Accent on bowels
I was doing an out-of-hours shift in Glasgow on a wet Saturday evening when a man in his twenties turned up presenting with lower abdominal and groin pains.
During the consultation I asked him how his bowels were.
He misunderstood me and replied that he had only one ball. I had to control my laughter but was unable to do so when I found, on examination, that he did only have one testicle.
Dr Rashid Khan, Glasgow, Scotland
I received a request for a visit to an old man with a very wheezy chest. Knowing how blue he sometimes became, I responded to this request fairly quickly.
However, when I arrived at the house there was no reply to my knocking. So thinking that he must be either deaf or dead, and without further ado, I walked into his house to be greeted by, 'Hello you cheeky bugger, shut the door, shut the door.'
It turned out that there was a parrot in the corner of the room.
Dr Sheila Edwards, Chinley, Stockport
Recently, a middle-aged couple attended my evening surgery just as it was time to close.
They had no appointment but, it being an emergency, the receptionist allowed them to enter.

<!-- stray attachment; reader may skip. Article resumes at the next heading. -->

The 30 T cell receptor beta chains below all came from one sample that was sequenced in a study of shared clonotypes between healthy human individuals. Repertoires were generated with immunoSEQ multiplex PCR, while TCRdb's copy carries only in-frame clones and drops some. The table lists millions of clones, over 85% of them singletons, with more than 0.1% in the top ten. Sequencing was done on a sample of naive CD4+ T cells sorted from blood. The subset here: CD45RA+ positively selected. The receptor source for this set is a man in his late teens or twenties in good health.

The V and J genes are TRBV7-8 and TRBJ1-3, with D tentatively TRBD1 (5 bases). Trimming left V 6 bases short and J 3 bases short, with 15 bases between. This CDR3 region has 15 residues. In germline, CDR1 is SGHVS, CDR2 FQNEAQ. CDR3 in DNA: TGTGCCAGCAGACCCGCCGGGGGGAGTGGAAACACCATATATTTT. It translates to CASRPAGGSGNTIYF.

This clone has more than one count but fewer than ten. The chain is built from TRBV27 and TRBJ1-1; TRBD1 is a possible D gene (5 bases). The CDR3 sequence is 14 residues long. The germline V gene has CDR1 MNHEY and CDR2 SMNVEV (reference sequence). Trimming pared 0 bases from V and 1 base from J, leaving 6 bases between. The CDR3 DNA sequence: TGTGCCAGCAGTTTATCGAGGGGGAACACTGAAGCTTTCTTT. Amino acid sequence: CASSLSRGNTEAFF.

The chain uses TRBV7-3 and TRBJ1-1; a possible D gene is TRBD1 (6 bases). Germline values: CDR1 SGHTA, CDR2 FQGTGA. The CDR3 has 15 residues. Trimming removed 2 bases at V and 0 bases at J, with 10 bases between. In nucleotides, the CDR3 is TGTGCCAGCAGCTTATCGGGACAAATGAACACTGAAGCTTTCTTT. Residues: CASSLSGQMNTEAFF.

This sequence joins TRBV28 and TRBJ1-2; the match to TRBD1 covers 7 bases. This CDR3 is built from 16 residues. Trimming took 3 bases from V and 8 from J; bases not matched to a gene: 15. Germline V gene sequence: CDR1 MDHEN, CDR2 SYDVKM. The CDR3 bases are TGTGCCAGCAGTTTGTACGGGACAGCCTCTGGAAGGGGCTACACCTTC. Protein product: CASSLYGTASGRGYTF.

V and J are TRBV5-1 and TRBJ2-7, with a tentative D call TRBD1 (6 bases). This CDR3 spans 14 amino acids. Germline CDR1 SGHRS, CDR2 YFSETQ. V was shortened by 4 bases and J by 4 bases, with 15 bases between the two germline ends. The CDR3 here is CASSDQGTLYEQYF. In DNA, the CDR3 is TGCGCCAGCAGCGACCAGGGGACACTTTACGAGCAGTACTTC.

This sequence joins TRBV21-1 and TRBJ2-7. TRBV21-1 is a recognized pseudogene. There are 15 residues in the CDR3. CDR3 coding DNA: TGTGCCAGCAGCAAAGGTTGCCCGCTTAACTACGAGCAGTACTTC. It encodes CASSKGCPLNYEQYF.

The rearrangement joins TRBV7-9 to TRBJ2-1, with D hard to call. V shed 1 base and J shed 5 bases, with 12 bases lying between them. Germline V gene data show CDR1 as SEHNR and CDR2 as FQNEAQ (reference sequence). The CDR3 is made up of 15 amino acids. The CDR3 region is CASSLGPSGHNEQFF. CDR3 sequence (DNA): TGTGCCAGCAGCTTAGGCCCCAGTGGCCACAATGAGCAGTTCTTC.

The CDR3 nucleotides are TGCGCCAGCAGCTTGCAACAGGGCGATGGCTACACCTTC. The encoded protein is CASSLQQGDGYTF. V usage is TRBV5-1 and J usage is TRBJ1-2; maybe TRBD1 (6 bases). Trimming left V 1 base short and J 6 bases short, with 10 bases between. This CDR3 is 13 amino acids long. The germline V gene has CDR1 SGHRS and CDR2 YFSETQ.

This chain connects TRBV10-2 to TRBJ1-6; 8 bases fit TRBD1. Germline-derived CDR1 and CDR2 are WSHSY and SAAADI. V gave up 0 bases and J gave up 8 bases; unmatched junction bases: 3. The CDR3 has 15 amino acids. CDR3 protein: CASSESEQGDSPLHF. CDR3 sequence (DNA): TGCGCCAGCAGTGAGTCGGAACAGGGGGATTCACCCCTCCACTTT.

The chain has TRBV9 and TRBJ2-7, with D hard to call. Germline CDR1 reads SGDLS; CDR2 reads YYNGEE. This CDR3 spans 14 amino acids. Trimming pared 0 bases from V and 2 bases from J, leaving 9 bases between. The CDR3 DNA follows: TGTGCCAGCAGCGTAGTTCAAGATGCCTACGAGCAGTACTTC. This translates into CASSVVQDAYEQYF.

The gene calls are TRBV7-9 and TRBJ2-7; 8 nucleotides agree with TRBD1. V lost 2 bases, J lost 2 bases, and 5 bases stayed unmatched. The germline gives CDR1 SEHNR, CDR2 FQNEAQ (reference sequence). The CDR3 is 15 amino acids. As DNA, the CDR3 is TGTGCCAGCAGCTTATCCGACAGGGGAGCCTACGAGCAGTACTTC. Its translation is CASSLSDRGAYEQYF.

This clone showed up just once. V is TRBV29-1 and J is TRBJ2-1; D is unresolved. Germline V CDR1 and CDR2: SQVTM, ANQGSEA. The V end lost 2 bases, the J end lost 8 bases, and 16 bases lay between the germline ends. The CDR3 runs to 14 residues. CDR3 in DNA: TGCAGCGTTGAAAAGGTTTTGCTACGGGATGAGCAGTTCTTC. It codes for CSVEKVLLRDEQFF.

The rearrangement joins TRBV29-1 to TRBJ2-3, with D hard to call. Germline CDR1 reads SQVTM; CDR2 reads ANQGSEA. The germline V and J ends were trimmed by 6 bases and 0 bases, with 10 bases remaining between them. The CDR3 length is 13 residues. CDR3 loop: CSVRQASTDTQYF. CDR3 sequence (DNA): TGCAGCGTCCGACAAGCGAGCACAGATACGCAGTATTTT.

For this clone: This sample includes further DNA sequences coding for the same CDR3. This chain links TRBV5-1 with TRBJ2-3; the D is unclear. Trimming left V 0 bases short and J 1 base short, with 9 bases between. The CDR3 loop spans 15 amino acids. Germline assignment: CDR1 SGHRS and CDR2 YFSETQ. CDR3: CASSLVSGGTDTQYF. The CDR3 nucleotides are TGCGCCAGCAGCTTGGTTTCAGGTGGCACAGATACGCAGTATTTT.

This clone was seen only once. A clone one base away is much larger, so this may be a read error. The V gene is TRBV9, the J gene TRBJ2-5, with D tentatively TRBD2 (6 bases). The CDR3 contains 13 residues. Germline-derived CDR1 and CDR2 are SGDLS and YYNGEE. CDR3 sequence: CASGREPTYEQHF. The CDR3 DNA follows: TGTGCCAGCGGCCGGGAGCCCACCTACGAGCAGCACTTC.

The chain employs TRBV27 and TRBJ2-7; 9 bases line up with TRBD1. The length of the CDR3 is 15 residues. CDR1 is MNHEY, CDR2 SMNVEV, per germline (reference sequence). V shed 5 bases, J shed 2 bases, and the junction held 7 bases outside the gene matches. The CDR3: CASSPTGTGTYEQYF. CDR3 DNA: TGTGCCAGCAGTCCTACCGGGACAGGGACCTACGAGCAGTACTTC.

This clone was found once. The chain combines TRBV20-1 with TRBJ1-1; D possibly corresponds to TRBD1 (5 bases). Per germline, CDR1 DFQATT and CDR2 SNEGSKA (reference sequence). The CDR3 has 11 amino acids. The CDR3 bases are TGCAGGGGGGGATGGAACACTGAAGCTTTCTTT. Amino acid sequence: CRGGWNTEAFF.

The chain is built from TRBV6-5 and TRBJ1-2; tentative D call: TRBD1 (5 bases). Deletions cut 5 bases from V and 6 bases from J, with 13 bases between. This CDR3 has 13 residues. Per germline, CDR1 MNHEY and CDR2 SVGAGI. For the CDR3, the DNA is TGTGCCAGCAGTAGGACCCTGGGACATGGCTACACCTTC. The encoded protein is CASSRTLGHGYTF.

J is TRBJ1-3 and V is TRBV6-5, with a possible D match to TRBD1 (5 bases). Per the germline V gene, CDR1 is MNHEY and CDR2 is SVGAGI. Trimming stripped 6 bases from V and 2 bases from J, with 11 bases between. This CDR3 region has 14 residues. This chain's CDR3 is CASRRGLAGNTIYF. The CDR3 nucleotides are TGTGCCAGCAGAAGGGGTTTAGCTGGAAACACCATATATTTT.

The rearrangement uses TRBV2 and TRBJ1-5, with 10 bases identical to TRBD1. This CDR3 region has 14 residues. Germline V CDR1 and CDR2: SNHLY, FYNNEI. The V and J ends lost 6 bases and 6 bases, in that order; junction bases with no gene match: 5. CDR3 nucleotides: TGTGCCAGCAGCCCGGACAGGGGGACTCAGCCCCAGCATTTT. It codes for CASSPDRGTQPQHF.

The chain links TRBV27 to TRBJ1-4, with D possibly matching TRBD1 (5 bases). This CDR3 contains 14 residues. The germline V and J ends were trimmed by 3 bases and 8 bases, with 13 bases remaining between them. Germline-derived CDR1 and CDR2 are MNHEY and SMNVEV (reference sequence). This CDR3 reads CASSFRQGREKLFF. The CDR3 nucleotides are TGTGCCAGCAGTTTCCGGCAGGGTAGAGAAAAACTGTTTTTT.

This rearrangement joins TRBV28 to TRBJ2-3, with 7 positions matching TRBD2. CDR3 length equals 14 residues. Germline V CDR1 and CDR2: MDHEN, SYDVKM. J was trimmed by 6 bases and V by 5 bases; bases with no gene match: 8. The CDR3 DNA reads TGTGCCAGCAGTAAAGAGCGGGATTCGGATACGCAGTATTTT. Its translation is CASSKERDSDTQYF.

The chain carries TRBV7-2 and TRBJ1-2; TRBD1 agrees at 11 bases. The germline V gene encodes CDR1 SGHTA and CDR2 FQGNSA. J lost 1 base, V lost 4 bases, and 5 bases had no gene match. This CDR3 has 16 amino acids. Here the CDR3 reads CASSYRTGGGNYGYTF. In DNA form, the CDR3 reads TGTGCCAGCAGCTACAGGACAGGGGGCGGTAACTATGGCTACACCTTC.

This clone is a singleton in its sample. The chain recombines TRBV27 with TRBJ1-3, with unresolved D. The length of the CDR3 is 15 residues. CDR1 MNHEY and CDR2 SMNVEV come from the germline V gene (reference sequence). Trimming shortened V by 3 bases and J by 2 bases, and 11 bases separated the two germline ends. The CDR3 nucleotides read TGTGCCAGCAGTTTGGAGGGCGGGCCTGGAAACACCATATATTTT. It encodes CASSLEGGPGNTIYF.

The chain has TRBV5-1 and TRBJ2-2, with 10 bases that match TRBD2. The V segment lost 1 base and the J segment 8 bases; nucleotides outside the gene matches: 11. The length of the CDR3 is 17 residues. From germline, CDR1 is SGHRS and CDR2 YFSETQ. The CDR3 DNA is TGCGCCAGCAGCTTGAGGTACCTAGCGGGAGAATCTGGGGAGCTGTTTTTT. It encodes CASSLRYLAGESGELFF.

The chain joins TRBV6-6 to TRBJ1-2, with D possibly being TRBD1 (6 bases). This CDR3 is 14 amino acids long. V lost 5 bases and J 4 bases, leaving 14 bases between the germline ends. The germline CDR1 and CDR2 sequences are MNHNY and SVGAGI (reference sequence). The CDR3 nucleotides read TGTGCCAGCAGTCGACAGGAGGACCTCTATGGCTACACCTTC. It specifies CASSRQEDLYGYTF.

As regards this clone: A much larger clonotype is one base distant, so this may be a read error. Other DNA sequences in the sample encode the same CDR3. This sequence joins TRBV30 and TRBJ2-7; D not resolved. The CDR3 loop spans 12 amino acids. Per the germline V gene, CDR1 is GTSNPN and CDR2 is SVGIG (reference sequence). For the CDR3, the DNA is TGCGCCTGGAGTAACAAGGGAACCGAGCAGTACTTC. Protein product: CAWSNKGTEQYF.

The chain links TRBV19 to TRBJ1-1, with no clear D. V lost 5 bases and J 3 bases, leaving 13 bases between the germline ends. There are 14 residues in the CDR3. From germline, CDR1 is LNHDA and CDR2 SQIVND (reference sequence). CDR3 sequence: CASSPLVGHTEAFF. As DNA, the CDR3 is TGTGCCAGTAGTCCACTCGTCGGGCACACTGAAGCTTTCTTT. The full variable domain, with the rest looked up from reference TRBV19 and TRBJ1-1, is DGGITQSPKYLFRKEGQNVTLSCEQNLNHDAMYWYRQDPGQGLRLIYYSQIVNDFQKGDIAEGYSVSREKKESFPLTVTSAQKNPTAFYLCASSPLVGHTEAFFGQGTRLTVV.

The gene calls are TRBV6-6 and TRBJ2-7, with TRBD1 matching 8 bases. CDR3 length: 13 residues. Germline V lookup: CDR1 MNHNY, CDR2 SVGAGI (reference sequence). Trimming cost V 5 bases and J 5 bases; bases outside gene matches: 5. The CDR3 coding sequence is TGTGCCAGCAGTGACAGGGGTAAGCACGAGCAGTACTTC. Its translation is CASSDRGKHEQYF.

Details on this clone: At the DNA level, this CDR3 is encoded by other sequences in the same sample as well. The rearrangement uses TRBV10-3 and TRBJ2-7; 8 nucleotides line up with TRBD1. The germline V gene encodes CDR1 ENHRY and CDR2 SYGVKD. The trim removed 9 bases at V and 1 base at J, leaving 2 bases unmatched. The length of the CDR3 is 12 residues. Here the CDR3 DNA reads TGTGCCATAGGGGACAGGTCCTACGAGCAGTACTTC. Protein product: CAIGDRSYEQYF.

The wife said to me: 'Doctor, my husband had a fall and broken his wrist. I would have come this morning, at a more convenient time, but he only fell 10 minutes ago.'
Dr Paul Neelamkavil, Bromley, London
Throw away comment
A receptionist asked me if I could kindly squeeze in one more patient
Apparently Mr Brown had lost some of his tablets, and feeling in a generous mood, I agreed.
In came Mr Brown with three huge bags of groceries which he proceeded to dump on to my desk: 'Thank you for seeing me doctor, I seem to have thrown away my disposable aspirin, could I possibly have some more?'
I couldn't help but think as I printed the prescription, who says patients don't read the information leaflets?
Dr Anita Bhatia, Barkingside, Essex.